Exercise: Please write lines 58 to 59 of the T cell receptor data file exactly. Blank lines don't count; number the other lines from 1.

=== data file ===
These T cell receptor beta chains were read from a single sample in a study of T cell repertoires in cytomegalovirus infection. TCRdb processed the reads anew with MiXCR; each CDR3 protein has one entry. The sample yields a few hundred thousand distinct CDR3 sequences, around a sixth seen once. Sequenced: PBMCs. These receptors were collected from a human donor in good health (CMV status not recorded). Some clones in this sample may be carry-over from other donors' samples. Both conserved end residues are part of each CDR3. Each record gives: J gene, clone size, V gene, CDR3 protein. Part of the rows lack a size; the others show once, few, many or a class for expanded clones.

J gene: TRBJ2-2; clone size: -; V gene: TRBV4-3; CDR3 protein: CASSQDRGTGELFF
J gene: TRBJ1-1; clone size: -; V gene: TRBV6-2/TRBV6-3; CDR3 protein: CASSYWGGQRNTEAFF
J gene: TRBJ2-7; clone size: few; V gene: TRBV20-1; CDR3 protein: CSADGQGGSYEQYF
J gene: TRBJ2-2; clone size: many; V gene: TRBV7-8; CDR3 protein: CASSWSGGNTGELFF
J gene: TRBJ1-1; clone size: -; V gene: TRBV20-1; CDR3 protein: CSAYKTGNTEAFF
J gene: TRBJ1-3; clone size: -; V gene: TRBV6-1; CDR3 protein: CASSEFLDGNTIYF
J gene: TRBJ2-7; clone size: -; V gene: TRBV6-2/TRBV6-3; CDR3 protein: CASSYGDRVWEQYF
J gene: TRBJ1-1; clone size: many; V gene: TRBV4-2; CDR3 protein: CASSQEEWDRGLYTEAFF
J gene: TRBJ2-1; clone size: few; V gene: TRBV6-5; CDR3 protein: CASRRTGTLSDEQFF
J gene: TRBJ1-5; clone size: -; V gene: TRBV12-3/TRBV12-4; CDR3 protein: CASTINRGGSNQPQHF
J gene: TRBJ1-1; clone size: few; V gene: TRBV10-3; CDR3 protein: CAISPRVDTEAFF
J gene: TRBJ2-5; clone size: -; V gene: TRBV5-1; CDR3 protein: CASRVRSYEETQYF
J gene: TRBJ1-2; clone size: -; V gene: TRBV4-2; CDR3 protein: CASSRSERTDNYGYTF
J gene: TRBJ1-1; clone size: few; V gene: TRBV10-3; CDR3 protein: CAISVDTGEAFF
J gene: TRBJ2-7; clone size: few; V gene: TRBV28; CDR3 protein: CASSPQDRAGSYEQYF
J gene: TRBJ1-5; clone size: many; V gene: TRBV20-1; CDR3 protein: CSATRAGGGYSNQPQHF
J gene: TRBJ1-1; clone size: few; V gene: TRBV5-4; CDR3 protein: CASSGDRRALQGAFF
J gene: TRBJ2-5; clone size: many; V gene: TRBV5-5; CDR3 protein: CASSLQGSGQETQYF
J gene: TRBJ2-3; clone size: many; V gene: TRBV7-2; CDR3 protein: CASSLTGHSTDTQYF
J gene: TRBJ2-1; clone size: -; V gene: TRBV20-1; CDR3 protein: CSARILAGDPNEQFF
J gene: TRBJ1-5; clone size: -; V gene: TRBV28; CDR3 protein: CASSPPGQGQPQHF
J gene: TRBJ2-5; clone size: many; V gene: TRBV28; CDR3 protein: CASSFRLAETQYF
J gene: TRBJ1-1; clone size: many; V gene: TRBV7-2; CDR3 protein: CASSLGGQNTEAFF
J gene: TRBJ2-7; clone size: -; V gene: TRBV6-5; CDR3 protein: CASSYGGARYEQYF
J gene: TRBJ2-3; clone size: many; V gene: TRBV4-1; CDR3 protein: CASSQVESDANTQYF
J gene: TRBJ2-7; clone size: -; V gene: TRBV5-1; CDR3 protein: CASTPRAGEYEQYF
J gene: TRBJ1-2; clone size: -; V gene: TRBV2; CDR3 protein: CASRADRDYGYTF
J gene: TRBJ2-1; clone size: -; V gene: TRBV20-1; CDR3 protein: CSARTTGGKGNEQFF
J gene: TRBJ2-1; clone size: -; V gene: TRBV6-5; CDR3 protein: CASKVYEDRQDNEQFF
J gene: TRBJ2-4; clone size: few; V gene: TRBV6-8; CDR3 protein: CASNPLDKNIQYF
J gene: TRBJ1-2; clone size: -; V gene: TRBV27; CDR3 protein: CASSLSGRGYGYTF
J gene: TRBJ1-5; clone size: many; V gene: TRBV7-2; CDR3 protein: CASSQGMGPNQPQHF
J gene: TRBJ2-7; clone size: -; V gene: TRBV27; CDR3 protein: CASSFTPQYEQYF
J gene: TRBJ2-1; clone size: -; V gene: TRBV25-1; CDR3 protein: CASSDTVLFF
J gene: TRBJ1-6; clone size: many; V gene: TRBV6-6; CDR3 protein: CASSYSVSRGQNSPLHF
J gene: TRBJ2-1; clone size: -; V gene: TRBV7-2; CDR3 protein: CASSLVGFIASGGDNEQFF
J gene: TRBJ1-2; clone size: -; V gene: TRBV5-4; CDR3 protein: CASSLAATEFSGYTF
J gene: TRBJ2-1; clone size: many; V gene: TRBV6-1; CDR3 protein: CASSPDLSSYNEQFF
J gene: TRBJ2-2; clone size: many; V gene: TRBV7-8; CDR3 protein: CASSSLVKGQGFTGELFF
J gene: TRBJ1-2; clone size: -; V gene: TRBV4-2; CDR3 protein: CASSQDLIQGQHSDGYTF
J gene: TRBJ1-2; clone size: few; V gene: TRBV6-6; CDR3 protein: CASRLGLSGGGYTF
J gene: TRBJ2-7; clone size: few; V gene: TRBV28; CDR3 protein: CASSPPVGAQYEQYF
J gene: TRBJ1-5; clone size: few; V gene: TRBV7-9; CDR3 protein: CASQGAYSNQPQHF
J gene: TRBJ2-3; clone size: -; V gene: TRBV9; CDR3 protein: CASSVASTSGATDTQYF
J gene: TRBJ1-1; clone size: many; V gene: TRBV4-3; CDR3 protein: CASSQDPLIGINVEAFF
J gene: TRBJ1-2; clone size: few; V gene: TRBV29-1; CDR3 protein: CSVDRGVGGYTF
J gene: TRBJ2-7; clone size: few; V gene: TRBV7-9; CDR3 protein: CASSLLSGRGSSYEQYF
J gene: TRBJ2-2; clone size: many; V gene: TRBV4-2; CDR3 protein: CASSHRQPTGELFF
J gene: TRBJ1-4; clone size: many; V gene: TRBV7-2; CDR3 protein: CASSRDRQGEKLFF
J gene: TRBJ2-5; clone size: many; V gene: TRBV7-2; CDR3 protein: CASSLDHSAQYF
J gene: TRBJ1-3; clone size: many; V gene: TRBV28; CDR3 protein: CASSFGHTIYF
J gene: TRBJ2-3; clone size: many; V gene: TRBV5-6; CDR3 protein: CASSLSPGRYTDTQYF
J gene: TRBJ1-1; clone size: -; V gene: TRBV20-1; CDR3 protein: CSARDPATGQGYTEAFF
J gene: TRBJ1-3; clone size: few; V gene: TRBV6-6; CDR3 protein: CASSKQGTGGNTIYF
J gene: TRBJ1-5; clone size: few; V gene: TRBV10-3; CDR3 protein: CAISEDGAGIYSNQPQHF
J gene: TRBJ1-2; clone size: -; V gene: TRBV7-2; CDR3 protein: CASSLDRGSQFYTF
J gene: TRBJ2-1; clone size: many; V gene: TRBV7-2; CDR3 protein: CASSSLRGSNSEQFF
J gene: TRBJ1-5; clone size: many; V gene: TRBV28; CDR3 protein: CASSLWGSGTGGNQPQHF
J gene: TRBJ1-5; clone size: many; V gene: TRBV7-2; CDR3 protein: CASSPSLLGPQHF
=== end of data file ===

J gene: TRBJ2-1; clone size: many; V gene: TRBV7-2; CDR3 protein: CASSSLRGSNSEQFF
J gene: TRBJ1-5; clone size: many; V gene: TRBV28; CDR3 protein: CASSLWGSGTGGNQPQHF